Recollections of a Cavalryman of the Civil War After Fifty Years, 1861-1865

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F. J. Heer printing Company, 1915 - Ohio - 309 pages

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Page 298 - Thou, too, sail on, O Ship of State ! Sail on, O Union, strong and great ! Humanity, with all its fears, With all its hopes of future years, Is hanging breathless on thy fate...
Page 281 - I, A. B., do solemnly swear or affirm (as the case may be), that I will bear true allegiance to the United States of America, and that I will serve them honestly and faithfully against all their enemies or opposers whatsoever; and observe and obey the orders of the President of the United States...
Page v - But war's a game, which, were their subjects wise, Kings would not play at.
Page 192 - A dozen surgeons and attendants in their shirt sleeves stood at rude benches cutting off arms and legs and throwing them out of the windows, where they lay scattered on the grass.
Page 286 - Go watch the foremost ranks in danger's dark career : Be sure the hand most daring there has wiped away a tear.
Page 217 - Government, and to stand firm in their allegiance to it. " The loyal shall be protected, and the sympathizers with rebellion, though they may have taken the oath of allegiance to the Government of the United States, will be treated as rebels, unless they conform, in word and act, to the spirit of that oath.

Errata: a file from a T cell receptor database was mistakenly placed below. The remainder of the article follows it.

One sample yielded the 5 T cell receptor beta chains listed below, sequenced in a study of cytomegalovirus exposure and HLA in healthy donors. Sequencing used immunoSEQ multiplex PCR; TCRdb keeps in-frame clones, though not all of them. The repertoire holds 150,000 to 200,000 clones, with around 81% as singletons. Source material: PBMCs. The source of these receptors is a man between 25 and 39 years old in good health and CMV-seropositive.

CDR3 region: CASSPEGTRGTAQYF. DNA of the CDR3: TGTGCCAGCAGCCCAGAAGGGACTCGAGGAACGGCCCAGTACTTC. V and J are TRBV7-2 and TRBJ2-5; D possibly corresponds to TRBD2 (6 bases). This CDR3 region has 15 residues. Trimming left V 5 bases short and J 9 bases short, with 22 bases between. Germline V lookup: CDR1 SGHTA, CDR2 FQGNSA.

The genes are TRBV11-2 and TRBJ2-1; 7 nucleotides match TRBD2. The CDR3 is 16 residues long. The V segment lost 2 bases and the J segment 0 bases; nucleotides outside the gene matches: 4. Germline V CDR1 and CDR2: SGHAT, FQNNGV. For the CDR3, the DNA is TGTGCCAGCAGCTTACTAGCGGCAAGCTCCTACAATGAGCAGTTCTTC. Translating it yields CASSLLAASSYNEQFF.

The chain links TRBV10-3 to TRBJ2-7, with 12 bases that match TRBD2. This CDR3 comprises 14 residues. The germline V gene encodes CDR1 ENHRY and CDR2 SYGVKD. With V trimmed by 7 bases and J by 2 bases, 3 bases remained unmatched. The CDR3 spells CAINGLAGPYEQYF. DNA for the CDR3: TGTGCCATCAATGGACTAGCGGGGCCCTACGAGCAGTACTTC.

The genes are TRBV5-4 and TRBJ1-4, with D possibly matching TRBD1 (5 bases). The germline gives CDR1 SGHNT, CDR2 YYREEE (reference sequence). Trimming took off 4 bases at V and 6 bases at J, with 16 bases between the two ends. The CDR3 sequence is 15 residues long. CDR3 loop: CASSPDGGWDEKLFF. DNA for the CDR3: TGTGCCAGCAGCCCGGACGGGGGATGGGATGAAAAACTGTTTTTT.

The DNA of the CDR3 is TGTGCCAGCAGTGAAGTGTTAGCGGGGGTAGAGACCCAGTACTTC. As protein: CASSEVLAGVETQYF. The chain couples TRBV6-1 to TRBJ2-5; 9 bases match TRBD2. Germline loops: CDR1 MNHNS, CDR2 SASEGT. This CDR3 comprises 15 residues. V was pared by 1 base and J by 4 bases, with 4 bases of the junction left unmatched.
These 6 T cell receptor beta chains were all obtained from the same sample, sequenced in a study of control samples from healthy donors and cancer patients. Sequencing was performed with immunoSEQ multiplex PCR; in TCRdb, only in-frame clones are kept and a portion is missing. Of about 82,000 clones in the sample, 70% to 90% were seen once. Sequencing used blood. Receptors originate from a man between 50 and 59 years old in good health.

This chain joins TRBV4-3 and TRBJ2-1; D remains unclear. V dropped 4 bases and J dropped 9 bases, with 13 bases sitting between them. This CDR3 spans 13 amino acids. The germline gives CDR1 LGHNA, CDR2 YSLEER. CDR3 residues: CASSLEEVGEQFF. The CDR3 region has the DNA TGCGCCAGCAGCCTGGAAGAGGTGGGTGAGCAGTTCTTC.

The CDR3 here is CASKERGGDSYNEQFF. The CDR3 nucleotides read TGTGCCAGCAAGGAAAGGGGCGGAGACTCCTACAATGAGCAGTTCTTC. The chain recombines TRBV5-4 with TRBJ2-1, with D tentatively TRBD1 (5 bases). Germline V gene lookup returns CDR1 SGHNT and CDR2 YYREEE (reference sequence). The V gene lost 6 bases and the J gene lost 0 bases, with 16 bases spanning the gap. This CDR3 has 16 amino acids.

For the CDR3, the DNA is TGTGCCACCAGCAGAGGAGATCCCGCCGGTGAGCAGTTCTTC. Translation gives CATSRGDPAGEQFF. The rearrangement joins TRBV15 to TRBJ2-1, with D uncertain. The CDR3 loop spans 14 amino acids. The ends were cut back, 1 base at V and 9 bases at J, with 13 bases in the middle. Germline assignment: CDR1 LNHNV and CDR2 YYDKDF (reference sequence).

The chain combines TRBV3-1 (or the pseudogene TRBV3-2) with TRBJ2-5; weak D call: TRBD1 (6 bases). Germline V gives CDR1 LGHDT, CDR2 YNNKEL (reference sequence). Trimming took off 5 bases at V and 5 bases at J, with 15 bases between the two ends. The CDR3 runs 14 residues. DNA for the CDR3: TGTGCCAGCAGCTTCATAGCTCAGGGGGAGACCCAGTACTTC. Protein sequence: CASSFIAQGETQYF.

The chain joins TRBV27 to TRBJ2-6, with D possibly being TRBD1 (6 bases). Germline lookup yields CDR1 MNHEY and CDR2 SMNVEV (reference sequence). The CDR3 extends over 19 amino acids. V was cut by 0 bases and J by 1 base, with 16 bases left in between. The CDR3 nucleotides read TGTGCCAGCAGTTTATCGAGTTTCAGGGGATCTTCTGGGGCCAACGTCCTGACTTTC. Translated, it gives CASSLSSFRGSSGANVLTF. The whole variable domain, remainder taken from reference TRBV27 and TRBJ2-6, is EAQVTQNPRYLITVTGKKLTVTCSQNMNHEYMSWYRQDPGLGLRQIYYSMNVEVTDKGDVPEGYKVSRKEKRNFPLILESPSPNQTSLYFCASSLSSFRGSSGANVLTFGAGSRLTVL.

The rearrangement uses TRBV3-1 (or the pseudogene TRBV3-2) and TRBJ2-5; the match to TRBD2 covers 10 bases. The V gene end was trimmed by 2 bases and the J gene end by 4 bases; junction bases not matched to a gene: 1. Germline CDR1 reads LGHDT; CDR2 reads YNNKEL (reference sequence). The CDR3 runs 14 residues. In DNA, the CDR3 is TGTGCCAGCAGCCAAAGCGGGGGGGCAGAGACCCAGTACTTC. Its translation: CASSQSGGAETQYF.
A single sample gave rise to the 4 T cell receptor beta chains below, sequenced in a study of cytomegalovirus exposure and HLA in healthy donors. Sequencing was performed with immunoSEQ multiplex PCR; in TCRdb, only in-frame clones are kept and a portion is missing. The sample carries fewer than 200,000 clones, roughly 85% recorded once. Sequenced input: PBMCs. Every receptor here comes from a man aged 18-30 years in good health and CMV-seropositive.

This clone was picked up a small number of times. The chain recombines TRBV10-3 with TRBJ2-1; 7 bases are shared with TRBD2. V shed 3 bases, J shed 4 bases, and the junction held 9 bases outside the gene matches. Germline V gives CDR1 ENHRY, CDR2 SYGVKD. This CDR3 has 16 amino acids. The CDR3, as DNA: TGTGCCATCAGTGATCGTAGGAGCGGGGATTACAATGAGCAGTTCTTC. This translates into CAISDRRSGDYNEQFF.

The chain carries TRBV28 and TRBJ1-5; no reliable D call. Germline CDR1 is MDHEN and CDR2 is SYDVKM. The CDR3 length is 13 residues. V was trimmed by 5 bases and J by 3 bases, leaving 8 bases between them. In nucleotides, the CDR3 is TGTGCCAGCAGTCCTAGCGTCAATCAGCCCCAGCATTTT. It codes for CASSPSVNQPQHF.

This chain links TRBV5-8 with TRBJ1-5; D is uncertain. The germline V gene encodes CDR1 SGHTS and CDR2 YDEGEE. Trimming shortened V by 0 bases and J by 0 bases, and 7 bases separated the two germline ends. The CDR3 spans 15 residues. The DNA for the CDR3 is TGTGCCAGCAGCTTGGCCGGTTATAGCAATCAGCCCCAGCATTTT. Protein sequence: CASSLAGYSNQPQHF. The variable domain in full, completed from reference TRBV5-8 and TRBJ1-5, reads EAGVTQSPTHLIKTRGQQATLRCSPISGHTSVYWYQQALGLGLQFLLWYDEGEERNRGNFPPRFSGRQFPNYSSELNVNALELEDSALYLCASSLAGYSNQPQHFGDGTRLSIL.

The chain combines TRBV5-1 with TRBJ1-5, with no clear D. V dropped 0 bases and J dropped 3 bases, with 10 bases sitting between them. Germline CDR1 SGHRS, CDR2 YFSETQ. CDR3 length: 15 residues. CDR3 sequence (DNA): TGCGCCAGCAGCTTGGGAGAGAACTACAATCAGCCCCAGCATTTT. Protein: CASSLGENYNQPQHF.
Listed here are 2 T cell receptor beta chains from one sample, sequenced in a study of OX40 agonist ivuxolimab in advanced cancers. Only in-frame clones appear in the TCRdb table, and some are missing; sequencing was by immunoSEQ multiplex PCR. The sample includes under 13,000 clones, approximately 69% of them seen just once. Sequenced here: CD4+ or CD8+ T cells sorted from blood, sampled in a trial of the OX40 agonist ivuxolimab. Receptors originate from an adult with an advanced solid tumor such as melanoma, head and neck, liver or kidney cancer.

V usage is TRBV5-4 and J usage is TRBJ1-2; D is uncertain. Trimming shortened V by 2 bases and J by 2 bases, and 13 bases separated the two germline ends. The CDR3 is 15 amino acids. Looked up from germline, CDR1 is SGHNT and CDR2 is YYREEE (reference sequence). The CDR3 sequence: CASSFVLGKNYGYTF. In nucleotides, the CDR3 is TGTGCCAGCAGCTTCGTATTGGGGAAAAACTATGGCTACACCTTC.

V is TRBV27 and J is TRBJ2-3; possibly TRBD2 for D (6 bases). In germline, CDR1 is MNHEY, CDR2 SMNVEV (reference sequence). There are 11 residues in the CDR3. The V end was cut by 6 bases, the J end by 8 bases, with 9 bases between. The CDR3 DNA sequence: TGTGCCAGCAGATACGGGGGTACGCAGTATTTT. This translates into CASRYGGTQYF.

Page 292 - My Friends: It is easy to hate our enemies. It is natural to retain a spirit of enmity against those who have injured us. It is the mission of Christianity to give us lessons of forgiveness, and the Son of God came from heaven to teach us not only to forgive our enemies, but to love them. In this there is an inference that we ourselves may have given some cause to make enemies, and that there is something good and lovable even in those who differ from us. "It is not our province to discuss the cause...
Page 239 - ... authorities made the great mistake of endeavoring to force the loyal men of the mountains to the support of the cause. Hatred most intense was the result, and many men died rather than yield to the pressure brought to bear upon them. The Confederate authorities first attempted to disarm the people, and for this purpose sent troops through the country, taking up the hunting rifles wherever they could be found. These rifles were as dear as the apple of the eye to the mountain men. From the days...
Page 293 - ... that the women of the South whose homes were ruined, and the women of the North whose sons lie scattered in unknown graves should retain a feeling of bitterness. Heart wounds were given which saddened the life of a generation, and have magnified the task of conciliation which the best men and women on both sides have undertaken and which these floral tributes to the Confederate dead today are designed to promote. On occasions like this we feel there is a holiness in flowers. They are the mute...
Page 297 - ... of Robert E. Lee, Joseph E. Johnston, and Stonewall Jackson will be estimated side by side with that of Grant, Sherman, and Sheridan, and the soldierly qualities of both armies will be equally considered in determining the nation's place among the powers of the earth. My fellow-citizens of the gray and the blue, as we distribute these flowers on the graves of more than two thousand of the nation's Confederate dead I feel that we should thank God that we and they were permitted to belong to that...

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